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The NBA vs. Wonder Woman

I’m not going to lie. I’m happy most professional sports have ended — at least the ones my husband watches.

A few weeks ago, the NBA finals brought back a particularly bad memory that turned our entire household upside down. Let me take you back to the 2014 NBA championships.

Gerald was shouting at the TV as he had been every night since the playoffs began.

That night I was rushing out for a meeting with an artists’ group. “Bye, y’all!” I yelled, running out the front door. I knew the girls were in good hands because Dad Can Handle It!

I was back home by 8:30, the perfect time to give both of my girls kisses before bed. But as soon as I came in, I knew something was wrong.

I followed the sound of screaming, which led me to my youngest daughter, Sage, who was crying uncontrollably. My husband was fuming, and my oldest daughter, Skye, had her head down frantically biting her already nubby nails.

“What happened?” I asked.

“Your daughter…” my husband started while glaring at Skye “changed the show I allowed them to watch and put on some scary movie!”

“No, Daddy,” Skye confidently interjected. “I didn’t change the show!” She then turned toward me, “Mom, I went to daddy and asked him if we could watch this movie, and he told me to watch whatever I wanted just don’t bother him while the game is on.”

“Calida, you know these are the best NBA playoffs EVER!” Gerald said quickly.

I took a deep breath.

“What was the scary movie? And what is she afraid of ?” I asked.

“It was R.L. Stine’s The Haunting Hour,” Skye whispered under her breath.

Sage began blurting out somewhat discernable words through her tears, “There was this doll… that didn’t want to be a doll. It was moving around and… and it took over the little girl’s body. I’m scared, mommy. I don’t want to go to sleep. I’m scared.”

“Let me be alone with her,” I said to Gerald and Skye.

As they slipped out the door, I rocked Sage to sleep in my arms, rubbed her hair, and laid next to her in the bed.

When I was finally able to get in my own bed, Gerald was waiting. “Look,” he said, “we put parental guidance restrictions on the iPads. I thought they could look at whatever was on them. It could have easily happened on your watch.”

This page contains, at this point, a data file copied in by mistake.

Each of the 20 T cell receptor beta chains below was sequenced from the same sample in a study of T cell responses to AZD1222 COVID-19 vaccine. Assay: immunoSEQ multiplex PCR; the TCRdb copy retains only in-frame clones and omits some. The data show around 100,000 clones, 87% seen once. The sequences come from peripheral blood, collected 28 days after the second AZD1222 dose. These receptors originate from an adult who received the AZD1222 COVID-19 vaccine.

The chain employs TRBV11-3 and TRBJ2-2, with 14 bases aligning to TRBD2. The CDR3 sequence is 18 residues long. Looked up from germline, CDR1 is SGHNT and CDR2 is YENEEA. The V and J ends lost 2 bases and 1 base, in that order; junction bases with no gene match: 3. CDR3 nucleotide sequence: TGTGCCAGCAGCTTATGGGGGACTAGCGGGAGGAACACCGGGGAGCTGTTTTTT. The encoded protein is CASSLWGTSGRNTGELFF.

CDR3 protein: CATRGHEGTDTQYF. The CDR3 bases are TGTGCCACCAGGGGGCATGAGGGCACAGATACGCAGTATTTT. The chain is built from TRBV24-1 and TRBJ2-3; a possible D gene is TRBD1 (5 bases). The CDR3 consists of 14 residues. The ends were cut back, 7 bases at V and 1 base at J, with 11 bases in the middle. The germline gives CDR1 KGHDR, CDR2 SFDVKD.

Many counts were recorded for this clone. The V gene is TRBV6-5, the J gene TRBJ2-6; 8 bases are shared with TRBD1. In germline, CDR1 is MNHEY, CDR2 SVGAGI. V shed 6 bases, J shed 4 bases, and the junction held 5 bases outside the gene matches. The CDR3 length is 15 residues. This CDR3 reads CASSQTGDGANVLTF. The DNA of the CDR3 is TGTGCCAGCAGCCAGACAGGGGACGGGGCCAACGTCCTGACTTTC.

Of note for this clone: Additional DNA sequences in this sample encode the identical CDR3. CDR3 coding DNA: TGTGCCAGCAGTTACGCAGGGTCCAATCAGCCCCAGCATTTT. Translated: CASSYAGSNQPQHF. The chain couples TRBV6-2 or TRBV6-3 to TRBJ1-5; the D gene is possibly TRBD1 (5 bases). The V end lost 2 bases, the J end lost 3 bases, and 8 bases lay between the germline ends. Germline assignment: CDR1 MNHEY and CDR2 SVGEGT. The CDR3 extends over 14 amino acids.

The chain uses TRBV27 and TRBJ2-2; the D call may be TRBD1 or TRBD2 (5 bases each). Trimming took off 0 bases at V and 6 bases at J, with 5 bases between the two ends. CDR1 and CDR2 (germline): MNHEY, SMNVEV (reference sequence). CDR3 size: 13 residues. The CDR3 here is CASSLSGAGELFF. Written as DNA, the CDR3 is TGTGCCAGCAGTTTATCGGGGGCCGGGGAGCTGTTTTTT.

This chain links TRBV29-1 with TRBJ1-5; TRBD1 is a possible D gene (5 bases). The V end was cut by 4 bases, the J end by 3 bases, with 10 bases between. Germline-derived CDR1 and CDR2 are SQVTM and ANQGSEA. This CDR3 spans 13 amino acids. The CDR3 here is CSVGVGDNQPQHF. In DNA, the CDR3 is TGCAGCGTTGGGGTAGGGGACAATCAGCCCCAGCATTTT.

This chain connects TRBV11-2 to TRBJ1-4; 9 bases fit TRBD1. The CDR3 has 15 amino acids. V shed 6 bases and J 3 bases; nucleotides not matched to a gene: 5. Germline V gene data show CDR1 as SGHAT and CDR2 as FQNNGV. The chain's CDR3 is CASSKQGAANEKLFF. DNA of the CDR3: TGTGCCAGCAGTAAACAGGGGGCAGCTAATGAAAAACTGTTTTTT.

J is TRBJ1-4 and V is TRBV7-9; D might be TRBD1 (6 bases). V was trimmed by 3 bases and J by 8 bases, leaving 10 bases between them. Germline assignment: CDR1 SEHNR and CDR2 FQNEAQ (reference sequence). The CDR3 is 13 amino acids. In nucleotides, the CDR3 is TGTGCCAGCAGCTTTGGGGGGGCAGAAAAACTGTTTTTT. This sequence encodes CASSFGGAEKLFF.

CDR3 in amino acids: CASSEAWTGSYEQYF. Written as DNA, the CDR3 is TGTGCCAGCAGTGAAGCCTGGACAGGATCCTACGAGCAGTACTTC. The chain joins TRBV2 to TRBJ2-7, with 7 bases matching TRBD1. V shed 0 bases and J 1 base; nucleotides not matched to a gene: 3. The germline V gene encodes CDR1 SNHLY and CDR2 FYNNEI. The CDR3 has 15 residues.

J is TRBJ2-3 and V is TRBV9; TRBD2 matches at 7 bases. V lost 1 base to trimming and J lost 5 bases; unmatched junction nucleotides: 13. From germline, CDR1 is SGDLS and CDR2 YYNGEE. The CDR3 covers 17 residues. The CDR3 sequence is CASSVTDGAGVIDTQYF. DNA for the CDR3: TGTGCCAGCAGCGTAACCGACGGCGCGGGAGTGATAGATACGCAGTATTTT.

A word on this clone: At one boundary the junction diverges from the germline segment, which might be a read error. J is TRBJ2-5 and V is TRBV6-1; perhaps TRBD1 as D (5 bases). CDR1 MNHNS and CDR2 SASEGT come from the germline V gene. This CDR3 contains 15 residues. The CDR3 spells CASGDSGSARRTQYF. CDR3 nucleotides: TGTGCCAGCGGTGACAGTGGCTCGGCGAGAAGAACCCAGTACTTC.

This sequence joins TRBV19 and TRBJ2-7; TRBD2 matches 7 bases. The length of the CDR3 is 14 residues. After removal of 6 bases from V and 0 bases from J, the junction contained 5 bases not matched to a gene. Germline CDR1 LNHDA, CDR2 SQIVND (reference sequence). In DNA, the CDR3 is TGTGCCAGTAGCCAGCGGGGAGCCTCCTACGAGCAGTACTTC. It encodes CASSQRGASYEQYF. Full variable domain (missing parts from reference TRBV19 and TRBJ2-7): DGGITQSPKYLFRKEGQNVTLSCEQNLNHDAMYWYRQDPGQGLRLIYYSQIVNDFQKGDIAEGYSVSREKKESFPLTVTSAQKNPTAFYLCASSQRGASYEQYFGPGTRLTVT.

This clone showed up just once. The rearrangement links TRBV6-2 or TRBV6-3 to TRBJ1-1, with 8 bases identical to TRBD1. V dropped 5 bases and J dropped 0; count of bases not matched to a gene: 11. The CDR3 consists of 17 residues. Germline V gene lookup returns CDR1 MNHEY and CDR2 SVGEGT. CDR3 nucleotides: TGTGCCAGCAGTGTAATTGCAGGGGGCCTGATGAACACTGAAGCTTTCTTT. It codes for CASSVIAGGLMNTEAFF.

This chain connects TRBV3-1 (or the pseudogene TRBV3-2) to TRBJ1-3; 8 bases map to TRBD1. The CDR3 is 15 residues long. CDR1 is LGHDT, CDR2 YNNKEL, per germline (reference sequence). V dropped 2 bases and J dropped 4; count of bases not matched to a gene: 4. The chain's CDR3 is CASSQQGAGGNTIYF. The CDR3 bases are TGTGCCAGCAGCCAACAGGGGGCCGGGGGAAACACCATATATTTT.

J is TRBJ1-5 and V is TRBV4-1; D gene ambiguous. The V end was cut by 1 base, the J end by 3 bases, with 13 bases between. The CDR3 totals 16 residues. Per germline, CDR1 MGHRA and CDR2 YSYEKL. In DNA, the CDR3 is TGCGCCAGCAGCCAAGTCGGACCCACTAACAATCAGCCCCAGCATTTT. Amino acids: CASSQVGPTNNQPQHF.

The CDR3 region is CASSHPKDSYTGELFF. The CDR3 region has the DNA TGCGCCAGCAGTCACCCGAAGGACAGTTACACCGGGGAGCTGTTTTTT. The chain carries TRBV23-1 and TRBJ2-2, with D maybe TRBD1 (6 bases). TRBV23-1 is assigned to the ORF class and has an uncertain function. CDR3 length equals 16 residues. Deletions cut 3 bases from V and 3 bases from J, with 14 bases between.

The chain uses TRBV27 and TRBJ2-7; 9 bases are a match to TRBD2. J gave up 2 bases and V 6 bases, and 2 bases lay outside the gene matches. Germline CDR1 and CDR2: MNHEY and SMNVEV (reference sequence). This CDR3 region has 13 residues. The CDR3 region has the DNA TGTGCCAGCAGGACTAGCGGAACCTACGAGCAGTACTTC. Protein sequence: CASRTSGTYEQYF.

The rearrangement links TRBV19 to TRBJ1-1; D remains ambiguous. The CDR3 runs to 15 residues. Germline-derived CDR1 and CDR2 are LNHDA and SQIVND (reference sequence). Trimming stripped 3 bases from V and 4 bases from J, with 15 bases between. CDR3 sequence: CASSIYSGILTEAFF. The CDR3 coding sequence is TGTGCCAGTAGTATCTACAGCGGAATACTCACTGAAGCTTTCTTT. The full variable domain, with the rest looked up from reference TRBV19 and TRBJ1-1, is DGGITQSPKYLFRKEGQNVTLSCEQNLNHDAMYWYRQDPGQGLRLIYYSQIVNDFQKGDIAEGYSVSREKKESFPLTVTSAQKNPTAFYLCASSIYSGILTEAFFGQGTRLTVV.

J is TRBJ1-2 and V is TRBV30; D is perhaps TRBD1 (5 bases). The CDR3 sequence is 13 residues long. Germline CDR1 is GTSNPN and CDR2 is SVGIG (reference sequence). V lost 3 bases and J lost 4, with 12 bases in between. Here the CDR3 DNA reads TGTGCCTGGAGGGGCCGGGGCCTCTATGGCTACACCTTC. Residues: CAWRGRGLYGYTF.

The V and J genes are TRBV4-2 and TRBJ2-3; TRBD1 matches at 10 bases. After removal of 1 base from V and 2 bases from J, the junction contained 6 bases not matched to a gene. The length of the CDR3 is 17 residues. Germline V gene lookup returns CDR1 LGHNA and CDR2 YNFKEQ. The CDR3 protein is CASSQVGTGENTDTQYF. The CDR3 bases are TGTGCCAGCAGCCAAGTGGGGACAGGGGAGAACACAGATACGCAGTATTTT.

“You’re right,” I replied. But she is really scared. Let’s go to bed.”

Around 1 a.m., Gerald and I were jolted out of our sleep by a cry of terror. We both ran into our daughter’s room.

“The dolls are going to get me. Don’t leave me!” Sage cried out.

My husband, who was riddled with guilt, tried to soothe her.

“It will be OK. We’re here.”

But her entire body was covered with sweat, and she kept repeating, “The dolls are going to get me. The dolls are going to get me.”

The only thing that seemed to console her was taking all the dolls and stuffed animals out of her room and locking them in the hallway closet. She even asked us to put a chair in front of the door just to make sure the dolls could not get out.

Unfortunately, the screams in the middle of the night continued for weeks. I had to escort my daughter to the bathroom and every other room in the house because she was too frightened to be alone. My patience was waning.

“Mommy, can you watch me brush my teeth.”

“No! You are 6 years old. You can do it.”

“But I am scared, Mommy.” she’d reply with large pleading eyes.


Even though my husband and I reminded her of how brave she was, and that the movie was not real, she was still petrified of being in any room alone, especially with a doll. It seemed like the fear was evolving into a phobia.

We needed help. We talked to Sage’s teachers, visited a therapist, and even saw an acupuncturist. But we saw no long lasting effects.

I tried to be creative. Together, Sage and I burned white sage and let its smoke purify the rooms to ward off all negative energy and spirits. But my little girl still couldn’t shake the feeling that something could get her at any time.

Then I came across Amy Cuddy’s TED talk, “Your Body Language Shapes Who You Are.” I was amazed and decided to try the principles with my girls, especially Sage.

Going forward, I told my daughters, we were going to “fake it until we become it” to quote Amy Cuddy.

Every day, I followed the advice Cuddy suggested, which was to tell my girls to find a power position and hold it for two minutes. Sage became a big fan of the “Wonder Woman” pose, so I made her stand with her hands on her hips, feet at shoulder length, head held high, before entering a room alone.

It caught on. At times, before fetching things for me from the other side of our home or being alone in her room, Sage would put her hands on her hips and assume the position, or she would raised her arms up high like she’d just crossed the finish line in first place.

Her anxiety began to dissipate and her confidence returned.

So here we are — a year later. Another playoff season has ended, and Sage has improved dramatically. She simply needed to tap into her inner Wonder Woman and assume a power pose.

It helps too that the dolls are still locked in the closet.



4 Comments Post a comment
  1. Verda #

    Oh, the details in the small things. Excellent recovery!

    June 29, 2015
  2. i remember some of my childhood fears that’s why I don’t watch anything scary on TV. I stick to the talent shows or nothing at all. LOL

    June 29, 2015
    • Jawahn #

      I agree… I watched a movie when my parents told me to go to bed through their open door…. the thoughts of ninjas, stars and blood are coming now. #wonderwomanposerdy

      July 1, 2015
  3. Jawahn #

    Wonder Woman is my favorite too…. will adults be accepting if I walk in the room before a meeting in my “power pose?!”

    July 1, 2015

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